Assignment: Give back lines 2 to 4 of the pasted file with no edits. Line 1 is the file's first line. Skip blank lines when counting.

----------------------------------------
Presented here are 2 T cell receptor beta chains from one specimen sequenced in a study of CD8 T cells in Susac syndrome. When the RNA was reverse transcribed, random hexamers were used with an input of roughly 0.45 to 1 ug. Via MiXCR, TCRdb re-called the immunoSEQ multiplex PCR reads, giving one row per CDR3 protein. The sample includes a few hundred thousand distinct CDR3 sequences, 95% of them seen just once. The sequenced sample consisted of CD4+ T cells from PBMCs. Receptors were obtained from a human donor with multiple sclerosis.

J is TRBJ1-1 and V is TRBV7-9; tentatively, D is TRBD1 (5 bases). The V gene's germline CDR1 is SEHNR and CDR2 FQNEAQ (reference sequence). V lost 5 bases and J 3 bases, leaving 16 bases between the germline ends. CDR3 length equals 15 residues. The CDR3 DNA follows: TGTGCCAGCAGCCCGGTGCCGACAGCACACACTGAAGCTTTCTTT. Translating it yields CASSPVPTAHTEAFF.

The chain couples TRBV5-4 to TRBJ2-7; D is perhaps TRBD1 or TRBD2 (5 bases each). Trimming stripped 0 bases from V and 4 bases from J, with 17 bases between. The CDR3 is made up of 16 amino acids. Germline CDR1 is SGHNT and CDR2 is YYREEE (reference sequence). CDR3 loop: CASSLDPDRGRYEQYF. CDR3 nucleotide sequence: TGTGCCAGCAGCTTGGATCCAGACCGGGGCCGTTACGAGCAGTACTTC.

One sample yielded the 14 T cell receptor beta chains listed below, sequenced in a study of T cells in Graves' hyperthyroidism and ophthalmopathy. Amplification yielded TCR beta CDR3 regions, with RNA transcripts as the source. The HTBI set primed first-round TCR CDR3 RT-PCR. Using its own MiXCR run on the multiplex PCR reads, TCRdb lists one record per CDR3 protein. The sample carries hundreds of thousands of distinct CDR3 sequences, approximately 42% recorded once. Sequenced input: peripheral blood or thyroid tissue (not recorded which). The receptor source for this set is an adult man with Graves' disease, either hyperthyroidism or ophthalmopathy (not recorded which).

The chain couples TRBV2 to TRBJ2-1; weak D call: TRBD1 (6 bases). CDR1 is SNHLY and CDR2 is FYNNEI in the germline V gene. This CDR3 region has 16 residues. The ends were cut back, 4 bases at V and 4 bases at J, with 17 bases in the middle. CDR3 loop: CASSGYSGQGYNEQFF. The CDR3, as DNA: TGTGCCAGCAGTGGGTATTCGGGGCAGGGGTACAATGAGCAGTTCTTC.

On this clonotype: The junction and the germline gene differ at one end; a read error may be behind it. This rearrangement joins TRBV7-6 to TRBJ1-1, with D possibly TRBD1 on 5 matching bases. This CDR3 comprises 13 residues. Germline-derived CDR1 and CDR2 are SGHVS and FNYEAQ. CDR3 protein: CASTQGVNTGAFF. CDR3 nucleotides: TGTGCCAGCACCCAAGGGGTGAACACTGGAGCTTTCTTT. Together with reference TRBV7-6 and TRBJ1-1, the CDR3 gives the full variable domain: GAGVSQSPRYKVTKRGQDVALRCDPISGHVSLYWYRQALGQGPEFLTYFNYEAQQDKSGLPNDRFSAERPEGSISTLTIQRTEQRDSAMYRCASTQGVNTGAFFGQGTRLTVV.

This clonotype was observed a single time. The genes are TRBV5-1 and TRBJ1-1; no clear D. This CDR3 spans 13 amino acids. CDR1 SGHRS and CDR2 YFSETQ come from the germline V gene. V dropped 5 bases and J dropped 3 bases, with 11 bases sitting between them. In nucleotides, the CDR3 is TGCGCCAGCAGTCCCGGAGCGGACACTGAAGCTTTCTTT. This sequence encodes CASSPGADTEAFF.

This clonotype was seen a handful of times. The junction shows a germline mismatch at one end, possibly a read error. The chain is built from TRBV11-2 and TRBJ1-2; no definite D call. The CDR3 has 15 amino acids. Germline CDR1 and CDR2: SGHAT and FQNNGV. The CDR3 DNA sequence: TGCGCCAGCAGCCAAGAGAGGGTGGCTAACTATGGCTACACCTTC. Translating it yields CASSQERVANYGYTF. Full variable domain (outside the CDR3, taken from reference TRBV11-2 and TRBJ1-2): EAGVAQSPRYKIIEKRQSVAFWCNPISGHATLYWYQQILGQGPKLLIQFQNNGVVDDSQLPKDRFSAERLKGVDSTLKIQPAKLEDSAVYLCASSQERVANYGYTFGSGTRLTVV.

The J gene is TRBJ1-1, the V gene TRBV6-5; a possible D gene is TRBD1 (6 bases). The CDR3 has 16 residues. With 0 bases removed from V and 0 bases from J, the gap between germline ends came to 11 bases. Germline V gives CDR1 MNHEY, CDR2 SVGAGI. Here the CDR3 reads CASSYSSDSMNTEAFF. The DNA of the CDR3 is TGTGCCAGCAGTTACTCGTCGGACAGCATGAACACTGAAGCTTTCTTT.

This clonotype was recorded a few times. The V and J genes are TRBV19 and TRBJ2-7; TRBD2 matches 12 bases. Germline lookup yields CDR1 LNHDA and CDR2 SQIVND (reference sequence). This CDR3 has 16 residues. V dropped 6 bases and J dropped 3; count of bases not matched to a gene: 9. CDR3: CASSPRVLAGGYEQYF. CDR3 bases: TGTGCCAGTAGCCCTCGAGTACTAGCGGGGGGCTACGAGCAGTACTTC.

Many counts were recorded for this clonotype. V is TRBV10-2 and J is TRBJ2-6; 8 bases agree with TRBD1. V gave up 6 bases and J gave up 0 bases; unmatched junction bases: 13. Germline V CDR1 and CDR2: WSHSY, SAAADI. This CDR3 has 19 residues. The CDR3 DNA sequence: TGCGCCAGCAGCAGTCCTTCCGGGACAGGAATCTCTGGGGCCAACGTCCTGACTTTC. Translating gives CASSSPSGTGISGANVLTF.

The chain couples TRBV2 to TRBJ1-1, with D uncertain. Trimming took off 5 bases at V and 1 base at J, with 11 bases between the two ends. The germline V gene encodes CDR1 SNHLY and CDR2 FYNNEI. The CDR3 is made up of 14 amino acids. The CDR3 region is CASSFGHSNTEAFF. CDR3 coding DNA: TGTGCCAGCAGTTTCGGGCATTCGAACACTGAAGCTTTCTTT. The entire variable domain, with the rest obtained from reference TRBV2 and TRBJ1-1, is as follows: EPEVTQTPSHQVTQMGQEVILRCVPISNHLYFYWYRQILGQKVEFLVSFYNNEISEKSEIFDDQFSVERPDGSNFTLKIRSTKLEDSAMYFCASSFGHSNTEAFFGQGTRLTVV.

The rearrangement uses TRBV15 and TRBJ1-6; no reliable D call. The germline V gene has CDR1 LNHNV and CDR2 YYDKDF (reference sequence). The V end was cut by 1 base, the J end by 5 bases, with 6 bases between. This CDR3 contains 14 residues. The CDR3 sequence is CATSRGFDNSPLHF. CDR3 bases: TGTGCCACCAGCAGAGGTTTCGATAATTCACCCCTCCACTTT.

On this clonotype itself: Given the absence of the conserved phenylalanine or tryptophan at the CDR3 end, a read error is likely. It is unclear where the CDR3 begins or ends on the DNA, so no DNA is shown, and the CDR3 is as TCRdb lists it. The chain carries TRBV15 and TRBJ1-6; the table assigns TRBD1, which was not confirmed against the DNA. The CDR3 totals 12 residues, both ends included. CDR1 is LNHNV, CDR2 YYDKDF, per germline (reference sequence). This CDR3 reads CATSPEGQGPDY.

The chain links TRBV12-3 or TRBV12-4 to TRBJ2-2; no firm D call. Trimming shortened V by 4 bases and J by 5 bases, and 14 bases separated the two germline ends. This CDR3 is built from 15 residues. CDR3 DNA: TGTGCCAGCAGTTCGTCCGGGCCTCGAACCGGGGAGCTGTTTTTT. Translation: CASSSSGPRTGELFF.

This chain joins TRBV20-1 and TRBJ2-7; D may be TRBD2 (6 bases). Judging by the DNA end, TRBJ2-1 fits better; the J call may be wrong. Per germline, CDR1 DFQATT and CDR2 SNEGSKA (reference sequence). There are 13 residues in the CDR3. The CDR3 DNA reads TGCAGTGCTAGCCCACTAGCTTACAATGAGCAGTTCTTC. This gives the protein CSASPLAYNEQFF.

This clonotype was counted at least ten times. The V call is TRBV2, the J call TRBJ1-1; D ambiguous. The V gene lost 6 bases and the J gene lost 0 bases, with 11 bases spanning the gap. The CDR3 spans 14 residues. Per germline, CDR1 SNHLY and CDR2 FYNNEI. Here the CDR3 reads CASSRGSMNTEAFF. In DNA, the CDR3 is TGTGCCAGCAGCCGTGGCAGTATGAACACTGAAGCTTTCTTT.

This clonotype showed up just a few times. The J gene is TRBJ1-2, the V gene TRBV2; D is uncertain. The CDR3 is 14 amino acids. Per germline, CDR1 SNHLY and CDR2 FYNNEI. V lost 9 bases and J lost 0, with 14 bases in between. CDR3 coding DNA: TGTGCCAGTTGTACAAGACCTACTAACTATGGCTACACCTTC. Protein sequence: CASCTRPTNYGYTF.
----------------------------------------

J is TRBJ1-1 and V is TRBV7-9; tentatively, D is TRBD1 (5 bases). The V gene's germline CDR1 is SEHNR and CDR2 FQNEAQ (reference sequence). V lost 5 bases and J 3 bases, leaving 16 bases between the germline ends. CDR3 length equals 15 residues. The CDR3 DNA follows: TGTGCCAGCAGCCCGGTGCCGACAGCACACACTGAAGCTTTCTTT. Translating it yields CASSPVPTAHTEAFF.

The chain couples TRBV5-4 to TRBJ2-7; D is perhaps TRBD1 or TRBD2 (5 bases each). Trimming stripped 0 bases from V and 4 bases from J, with 17 bases between. The CDR3 is made up of 16 amino acids. Germline CDR1 is SGHNT and CDR2 is YYREEE (reference sequence). CDR3 loop: CASSLDPDRGRYEQYF. CDR3 nucleotide sequence: TGTGCCAGCAGCTTGGATCCAGACCGGGGCCGTTACGAGCAGTACTTC.

One sample yielded the 14 T cell receptor beta chains listed below, sequenced in a study of T cells in Graves' hyperthyroidism and ophthalmopathy. Amplification yielded TCR beta CDR3 regions, with RNA transcripts as the source. The HTBI set primed first-round TCR CDR3 RT-PCR. Using its own MiXCR run on the multiplex PCR reads, TCRdb lists one record per CDR3 protein. The sample carries hundreds of thousands of distinct CDR3 sequences, approximately 42% recorded once. Sequenced input: peripheral blood or thyroid tissue (not recorded which). The receptor source for this set is an adult man with Graves' disease, either hyperthyroidism or ophthalmopathy (not recorded which).